Numerous suggestions for carrying a container on a rack have been proffered to date, but none has suggested a carrier comprising a combination of a monorail and a wheeled container designed and constructed to allow it (i) to be pre-loaded conveniently, for example with luggage, in a room of a house or motel/hotel (referred to as a "dwelling"); (ii) to be wheeled in an inclined position through conventional doors of the dwelling (such doors are generally about 30 inches wide, or 76 cm wide) to a position near the rack; then, without lifting the container off the ground, (iii) to be pivoted on cooperating pivot means (fixedly disposed on both the container and the support beam) to lock the container on the support beam, manually, by a single person of average strength, without using tools. Upon arriving at one's destination dwelling, the person may unload the container by (i) unlocking the locking means and pivoting the container without lifting it off the rack, so that the wheeled end of the container contacts the ground, then (ii) wheeling the container through conventional doors into the dwelling so that the luggage is transported from the truck in a single trip. The wheeled container, specifically designed as described to cooperate with the monorail support, thus permits the luggage to be easily and conveniently transported to a destination, then wheeled into the dwelling. This avoids leaving the contents of the container unattended outdoors, albeit still within the container which is typically provided with a lid locked to its body.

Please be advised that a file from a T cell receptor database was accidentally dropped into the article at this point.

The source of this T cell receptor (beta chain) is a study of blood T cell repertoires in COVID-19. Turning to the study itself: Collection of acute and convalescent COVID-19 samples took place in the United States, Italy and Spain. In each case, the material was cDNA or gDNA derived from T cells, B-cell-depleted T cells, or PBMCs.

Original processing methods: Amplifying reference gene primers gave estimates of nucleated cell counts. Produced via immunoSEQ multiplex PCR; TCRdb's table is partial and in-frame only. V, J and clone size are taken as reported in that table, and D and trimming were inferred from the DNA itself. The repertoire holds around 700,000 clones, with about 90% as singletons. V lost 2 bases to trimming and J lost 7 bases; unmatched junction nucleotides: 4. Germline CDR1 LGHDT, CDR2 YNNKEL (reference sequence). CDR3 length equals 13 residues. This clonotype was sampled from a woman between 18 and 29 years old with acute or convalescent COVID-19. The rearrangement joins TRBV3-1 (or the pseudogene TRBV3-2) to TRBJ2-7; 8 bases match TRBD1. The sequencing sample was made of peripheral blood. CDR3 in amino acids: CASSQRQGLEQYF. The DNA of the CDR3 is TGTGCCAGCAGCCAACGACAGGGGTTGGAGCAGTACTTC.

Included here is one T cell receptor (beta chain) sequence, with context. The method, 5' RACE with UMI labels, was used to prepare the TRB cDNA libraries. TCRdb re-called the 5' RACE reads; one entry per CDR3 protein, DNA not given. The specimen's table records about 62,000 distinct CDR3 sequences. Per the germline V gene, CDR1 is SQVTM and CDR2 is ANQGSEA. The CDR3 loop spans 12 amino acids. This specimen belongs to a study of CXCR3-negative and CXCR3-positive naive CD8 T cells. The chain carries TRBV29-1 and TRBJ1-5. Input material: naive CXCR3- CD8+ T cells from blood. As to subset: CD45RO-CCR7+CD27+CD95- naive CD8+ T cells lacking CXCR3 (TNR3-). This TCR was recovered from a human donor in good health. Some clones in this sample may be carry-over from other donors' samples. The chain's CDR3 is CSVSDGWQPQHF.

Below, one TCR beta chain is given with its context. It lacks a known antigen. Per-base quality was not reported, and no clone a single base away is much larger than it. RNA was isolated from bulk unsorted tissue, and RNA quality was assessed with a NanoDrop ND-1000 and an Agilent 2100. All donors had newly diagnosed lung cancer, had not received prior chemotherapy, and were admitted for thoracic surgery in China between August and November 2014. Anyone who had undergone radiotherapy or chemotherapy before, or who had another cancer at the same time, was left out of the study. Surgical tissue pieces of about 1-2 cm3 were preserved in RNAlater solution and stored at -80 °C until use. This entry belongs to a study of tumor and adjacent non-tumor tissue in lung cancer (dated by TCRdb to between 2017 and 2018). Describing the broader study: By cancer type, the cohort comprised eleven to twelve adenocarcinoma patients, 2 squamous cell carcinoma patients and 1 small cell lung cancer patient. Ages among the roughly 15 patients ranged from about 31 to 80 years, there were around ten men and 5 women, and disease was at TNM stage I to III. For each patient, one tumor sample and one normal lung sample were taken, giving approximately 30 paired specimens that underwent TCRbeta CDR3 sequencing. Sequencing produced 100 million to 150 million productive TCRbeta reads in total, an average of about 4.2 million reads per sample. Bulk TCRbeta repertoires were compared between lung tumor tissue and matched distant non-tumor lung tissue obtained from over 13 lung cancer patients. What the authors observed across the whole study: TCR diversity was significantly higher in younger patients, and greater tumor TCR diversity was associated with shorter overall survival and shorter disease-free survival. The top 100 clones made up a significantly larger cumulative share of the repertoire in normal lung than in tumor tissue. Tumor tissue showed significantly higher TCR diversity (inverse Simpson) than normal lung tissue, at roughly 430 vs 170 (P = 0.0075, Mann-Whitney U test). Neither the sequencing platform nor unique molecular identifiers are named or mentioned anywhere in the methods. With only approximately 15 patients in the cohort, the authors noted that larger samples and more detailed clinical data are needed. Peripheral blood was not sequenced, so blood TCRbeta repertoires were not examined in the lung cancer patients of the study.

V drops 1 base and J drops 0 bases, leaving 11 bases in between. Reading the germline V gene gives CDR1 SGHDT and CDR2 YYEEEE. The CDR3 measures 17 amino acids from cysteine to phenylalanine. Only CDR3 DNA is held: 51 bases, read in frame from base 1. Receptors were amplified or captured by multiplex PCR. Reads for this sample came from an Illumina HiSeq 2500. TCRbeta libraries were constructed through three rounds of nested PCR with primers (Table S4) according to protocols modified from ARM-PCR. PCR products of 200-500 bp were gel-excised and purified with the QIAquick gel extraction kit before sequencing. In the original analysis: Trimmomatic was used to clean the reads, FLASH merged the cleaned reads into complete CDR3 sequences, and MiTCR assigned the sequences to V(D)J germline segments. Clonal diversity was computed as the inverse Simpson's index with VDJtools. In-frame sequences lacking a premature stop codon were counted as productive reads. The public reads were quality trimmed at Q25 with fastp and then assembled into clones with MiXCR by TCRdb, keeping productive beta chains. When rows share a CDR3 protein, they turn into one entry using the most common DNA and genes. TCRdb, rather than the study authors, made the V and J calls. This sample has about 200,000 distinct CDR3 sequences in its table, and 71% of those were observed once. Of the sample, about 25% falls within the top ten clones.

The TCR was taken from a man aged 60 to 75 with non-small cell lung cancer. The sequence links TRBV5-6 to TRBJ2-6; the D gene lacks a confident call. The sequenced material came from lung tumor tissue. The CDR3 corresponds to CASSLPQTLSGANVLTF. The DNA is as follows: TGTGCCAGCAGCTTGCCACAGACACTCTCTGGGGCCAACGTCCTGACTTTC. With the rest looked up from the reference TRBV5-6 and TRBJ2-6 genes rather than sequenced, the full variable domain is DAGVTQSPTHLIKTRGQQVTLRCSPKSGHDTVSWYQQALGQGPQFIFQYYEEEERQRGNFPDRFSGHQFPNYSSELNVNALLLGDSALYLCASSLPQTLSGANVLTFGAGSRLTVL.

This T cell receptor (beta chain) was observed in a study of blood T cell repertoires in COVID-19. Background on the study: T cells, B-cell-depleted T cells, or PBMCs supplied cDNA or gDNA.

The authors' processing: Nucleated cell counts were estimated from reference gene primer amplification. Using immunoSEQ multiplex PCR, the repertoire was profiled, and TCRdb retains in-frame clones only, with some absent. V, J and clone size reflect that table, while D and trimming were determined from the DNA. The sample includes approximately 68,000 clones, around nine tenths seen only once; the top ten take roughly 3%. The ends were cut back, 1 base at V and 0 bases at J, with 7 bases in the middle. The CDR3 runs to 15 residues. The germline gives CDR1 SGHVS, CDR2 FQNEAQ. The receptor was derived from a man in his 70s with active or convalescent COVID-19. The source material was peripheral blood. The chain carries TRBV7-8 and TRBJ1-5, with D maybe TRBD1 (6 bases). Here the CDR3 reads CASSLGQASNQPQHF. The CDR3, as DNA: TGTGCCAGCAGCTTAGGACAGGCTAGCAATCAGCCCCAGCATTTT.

Referring to FIG. 1 there is shown a 4×4 sport utility vehicle, indicated generally by reference numeral 10, to which a carrier assembly, indicated generally by reference numeral 20 is removably attached. Typical of such sport utility vehicles are the Chevrolet Blazer, the Ford Explorer, and the Nissan Pathfinder. Other suitable vehicles are pick-up trucks such as the Dodge Ram, the Ford F150 and the Chevrolet C-1500 or K-1500. Still other suitable vehicles are vans and minivans. The "cargo carrier" or "carrier assembly" 20 refers to a combination of monorail assembly and the wheeled container indicated generally by reference numeral 40, which is secured to the monorail with pivot means which also serve as attachment latches. Optionally, for use as a bicycle carrier, ski rack and the like, a removably mounted, accessory rack 50 of arbitrary construction, preferably having a vertical T-shape, with appropriate accessory suspension means, is provided.